(Spoiler Alert) So the perfumer of Aeon 001 is Antonio Gardoni, the same guy behind the famous chypre, Maai. At a perfume exhibition, he put the beautiful fused-lab-glass bottle on his booth table and said, “Well, everyone knows it’s mine, anyway.”

If you have smelled both Maai and Aeon 001, you could tell they share the same DNA – a signature heavy, oakmossy, resinous, musky, civet-loving animalic base. (Maybe that’s why a lot of people could guess he’s the perfumer behind it right away.) It’s easy to say Maai is a gigantic floral chypre and aeon 001 is a smoky vetiver-based perfume, but in terms of mood, if you say Maai smells like a perfume taken from the last century, then aeon 001 smells like it is taken from the last geological period.

When I wear Aeon 001, I feel like I am lost in a midnight forest surrounded by tall vegetation and I am holding burning torch, and things around me are smelling toasty. The animalic base makes me feel like there’s some beasts lurking around me behind the tall grasses. It smells raw, raunchy, unsettling, primitive and dangerous. If I may rename it, I would name it Jurassic Park. It simply is entertaining and thrilling. Aeon 001 is one of the most satisfying and “full” vetiver perfumes I have ever owned.

Bogue’s Maai (Scent of Mystery Edition) 2015

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Bogue’s Maai (Scent of Mystery Edition) 2015 © Victor Wong

I had posted a photo of my “fragrance haul” in a Facebook perfume group, showing off my newly acquired scents from a trip, and a Facebook friend saw my bottle of Maai in the picture, and wrote the comment, “Maai is in the house!”

Yes, Maai is in the f**king house, finally. There’s a strange imagery came into my head, and it’s a Jenny Craig commercial; in it a once-overweight woman finally has shed all her extra pounds, and got accepted into the group of “normal” weight friends, full of joy and tears. I felt like I finally belonged, back to the mothership of sane people.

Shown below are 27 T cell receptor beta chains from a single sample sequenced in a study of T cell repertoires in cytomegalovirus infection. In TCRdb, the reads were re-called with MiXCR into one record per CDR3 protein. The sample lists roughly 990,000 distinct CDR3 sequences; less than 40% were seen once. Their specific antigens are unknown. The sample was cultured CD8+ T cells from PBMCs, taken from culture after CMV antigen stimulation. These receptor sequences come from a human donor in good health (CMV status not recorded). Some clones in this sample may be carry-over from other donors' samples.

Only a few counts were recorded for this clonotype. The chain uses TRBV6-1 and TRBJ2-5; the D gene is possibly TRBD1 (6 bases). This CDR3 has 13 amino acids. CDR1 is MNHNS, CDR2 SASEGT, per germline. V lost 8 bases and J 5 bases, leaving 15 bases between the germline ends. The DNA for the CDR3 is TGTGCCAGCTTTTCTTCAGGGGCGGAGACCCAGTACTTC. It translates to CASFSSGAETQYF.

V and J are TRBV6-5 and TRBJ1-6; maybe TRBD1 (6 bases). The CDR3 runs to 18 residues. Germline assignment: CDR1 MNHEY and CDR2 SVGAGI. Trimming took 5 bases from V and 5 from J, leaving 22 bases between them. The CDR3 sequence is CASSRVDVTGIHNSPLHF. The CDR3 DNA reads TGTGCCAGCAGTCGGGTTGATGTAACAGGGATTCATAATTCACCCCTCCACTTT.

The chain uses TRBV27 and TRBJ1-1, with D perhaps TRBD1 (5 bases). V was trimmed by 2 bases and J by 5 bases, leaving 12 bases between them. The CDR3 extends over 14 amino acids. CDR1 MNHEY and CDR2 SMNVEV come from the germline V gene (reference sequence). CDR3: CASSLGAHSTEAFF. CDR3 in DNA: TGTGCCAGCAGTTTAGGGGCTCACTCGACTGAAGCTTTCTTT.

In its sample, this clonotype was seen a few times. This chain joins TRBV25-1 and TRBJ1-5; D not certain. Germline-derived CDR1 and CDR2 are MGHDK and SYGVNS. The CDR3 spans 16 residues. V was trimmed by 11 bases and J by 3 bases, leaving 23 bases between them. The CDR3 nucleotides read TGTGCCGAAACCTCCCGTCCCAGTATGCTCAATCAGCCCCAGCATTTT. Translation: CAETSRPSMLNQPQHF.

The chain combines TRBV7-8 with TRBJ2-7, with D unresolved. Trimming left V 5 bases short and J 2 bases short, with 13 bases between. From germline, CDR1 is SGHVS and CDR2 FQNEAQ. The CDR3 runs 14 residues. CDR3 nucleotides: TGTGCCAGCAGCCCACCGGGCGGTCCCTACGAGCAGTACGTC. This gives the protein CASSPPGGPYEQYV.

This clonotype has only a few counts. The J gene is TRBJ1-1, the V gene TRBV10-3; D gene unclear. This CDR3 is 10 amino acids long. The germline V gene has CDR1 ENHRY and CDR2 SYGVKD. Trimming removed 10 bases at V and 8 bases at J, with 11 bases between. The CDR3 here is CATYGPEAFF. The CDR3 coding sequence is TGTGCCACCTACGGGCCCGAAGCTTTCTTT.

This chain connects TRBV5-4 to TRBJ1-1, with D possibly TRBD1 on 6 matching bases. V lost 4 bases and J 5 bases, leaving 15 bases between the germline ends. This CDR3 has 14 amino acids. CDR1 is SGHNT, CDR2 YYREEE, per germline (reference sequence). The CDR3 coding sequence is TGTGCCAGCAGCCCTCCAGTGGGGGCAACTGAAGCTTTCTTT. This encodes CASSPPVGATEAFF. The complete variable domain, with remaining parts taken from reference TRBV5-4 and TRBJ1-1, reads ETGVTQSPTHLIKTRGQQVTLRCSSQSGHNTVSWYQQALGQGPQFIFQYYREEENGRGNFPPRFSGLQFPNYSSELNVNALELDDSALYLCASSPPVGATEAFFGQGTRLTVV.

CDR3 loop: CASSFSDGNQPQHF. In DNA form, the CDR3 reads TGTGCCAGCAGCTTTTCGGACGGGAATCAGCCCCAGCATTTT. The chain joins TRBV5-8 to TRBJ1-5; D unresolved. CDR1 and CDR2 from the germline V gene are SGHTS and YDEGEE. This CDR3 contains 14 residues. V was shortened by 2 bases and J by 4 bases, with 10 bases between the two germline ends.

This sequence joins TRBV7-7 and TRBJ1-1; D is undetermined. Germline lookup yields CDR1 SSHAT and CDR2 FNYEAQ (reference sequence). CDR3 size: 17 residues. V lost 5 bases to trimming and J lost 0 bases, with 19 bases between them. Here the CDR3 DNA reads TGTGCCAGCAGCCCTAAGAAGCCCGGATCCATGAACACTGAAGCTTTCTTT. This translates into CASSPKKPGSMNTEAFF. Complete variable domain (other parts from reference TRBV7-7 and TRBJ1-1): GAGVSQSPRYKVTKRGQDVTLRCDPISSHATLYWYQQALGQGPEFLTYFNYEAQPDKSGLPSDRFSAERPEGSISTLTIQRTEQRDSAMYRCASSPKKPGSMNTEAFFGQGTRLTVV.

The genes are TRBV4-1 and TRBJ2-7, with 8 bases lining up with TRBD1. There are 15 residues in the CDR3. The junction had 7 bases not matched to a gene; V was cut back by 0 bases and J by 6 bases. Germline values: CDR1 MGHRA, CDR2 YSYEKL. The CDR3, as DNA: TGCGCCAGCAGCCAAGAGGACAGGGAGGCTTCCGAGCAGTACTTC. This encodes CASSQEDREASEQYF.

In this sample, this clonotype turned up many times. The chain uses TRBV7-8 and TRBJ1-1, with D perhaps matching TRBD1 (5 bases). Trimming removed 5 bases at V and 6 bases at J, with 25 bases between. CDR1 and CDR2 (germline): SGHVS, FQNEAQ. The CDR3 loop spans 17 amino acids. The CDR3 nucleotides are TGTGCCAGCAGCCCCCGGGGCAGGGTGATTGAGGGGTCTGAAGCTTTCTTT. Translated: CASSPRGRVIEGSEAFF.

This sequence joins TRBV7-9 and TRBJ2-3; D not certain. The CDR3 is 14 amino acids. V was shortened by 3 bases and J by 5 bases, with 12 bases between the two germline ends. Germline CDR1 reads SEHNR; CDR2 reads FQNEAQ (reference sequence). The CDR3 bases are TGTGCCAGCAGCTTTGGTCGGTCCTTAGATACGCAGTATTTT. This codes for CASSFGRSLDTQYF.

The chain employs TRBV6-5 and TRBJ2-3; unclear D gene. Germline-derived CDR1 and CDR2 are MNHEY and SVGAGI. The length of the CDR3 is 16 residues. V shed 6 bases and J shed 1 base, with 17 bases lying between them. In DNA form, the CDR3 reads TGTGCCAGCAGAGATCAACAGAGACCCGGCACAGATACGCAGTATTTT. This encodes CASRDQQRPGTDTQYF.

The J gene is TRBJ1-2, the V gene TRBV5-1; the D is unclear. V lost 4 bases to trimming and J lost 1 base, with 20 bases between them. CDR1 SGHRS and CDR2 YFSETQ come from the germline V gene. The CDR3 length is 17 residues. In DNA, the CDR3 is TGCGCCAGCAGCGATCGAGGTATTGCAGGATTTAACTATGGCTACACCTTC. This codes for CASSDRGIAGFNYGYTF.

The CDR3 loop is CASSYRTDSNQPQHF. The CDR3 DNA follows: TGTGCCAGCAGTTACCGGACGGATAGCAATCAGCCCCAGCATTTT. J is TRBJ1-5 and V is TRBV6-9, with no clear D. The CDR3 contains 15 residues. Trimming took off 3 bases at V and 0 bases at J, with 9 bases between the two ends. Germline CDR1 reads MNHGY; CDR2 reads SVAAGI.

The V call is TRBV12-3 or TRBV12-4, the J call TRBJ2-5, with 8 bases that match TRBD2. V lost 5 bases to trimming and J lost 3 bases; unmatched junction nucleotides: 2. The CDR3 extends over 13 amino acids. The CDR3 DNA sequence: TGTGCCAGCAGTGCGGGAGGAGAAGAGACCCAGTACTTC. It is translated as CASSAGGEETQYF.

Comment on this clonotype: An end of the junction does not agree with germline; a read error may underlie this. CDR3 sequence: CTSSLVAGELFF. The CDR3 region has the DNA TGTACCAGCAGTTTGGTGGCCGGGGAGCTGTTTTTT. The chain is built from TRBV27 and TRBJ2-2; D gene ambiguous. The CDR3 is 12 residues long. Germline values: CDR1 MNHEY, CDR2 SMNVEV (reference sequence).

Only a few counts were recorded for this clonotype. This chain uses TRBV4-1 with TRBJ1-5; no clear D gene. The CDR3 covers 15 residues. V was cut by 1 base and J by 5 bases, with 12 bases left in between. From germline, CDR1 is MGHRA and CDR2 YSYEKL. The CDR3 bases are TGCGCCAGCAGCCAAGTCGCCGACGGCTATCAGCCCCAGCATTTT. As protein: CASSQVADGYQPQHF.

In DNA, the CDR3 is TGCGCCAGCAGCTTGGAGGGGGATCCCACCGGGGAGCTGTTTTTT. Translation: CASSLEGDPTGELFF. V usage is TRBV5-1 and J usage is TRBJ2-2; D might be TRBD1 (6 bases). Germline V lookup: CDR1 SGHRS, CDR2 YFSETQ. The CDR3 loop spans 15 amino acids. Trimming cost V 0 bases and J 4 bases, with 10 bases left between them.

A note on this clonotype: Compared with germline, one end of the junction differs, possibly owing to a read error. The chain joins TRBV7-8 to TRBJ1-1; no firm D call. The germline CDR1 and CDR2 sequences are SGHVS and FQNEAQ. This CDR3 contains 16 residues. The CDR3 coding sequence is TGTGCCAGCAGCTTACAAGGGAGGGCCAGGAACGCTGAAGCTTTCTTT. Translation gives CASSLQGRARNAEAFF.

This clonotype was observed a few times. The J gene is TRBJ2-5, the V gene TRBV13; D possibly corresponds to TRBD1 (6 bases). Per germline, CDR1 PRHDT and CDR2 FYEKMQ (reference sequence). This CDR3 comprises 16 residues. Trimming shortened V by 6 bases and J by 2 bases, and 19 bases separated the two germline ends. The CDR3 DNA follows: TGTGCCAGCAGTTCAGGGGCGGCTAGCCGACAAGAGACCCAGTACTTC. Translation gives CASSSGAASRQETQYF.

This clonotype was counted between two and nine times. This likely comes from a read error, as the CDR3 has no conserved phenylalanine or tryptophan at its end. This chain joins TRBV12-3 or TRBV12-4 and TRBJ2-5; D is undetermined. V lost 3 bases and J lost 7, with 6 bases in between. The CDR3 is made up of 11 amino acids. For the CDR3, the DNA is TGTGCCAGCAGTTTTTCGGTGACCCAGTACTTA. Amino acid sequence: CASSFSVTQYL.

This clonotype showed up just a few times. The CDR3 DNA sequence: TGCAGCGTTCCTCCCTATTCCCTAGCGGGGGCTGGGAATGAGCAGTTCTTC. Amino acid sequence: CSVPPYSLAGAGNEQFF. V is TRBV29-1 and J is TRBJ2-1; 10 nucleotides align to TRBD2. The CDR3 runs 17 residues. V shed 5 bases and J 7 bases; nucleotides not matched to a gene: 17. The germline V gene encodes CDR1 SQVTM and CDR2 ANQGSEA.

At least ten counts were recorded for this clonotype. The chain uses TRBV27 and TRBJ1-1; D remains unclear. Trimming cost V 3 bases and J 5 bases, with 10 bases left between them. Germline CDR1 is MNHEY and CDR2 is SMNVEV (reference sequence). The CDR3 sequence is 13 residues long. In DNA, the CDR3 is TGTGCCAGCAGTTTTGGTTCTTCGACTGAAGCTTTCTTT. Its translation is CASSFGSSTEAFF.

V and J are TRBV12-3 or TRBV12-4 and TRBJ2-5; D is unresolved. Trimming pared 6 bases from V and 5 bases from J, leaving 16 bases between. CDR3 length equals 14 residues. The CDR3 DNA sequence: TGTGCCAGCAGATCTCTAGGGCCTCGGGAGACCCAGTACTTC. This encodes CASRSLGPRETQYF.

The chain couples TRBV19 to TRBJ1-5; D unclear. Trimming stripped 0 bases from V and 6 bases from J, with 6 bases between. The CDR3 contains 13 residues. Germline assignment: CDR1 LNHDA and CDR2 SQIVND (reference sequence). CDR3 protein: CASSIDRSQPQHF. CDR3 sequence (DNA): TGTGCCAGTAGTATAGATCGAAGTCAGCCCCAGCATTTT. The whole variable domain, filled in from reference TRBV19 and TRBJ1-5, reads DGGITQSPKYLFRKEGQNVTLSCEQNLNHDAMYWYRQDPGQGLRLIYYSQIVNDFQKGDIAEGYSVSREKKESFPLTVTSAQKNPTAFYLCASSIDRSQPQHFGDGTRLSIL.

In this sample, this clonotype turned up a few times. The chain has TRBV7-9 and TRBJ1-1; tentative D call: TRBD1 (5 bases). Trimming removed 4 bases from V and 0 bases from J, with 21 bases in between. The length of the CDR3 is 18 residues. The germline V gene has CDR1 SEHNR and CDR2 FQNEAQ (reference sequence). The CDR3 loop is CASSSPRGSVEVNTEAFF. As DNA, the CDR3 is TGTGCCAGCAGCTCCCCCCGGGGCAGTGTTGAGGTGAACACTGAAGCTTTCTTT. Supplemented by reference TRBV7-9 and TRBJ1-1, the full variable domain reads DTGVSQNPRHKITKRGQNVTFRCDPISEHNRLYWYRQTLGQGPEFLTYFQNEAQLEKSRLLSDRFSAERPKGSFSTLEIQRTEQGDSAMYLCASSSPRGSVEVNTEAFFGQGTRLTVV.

When Maai came out, it was almost like an unstoppable Internet forest fire in Fragrance County. Everyone was talking about it, and the fragrance friends whom I trusted by their taste in perfumes, all said Maai was amazing. I even got an unrequested sample sent to me from a friend as he couldn’t hold his love for this scent. I had talked to a person who had a shaving soap business suddenly asked if I liked Maai or not because he really loved it.

If I am asked to summarize my feeling for Maai, I would say this – it’s a fully restored, remastered, high definition vintage perfume. Everything that is typical in a vintage perfume, no matter it’s rose, oak moss, civet, or aldehyde, it’s so intense and rich and amped up, it’s like a Picasso cubist painting instead of a romanticism painting of angels. I think people are wondering if Antonio Gardoni has cheated and ignored IFRA safety guideline by pouring a gallon of real oakmoss in Maai with an evil grin (covered up by his beard) and mumbling in Italian, “fock you…”

That all being said, I didn’t love Maai. I liked it. Until I was at a fragrance show in LA, talking to a perfumer about her perfumes, and suddenly someone next to me sprayed some perfume onto a ceramic mask. I couldn’t hold myself, and said, “oh my god, what is this beautiful scent?” It was totally embarrassing because I was praising the scent coming from the next booth. Yes, it’s was Antonio next to me spraying Maai. BUT, not the regular Maai, but a modified version of Maai, called Scent of Mystery. He modified Maai by adding some beautiful gardenia, and amped up the concentration from 28% to 33%. It was so rich, floral, dirty, soapy and flirty it’s ridiculous. I succumbed, I had to get this special version. Now I think about it, maybe the original Maai wasn’t floral enough for me? How crazy.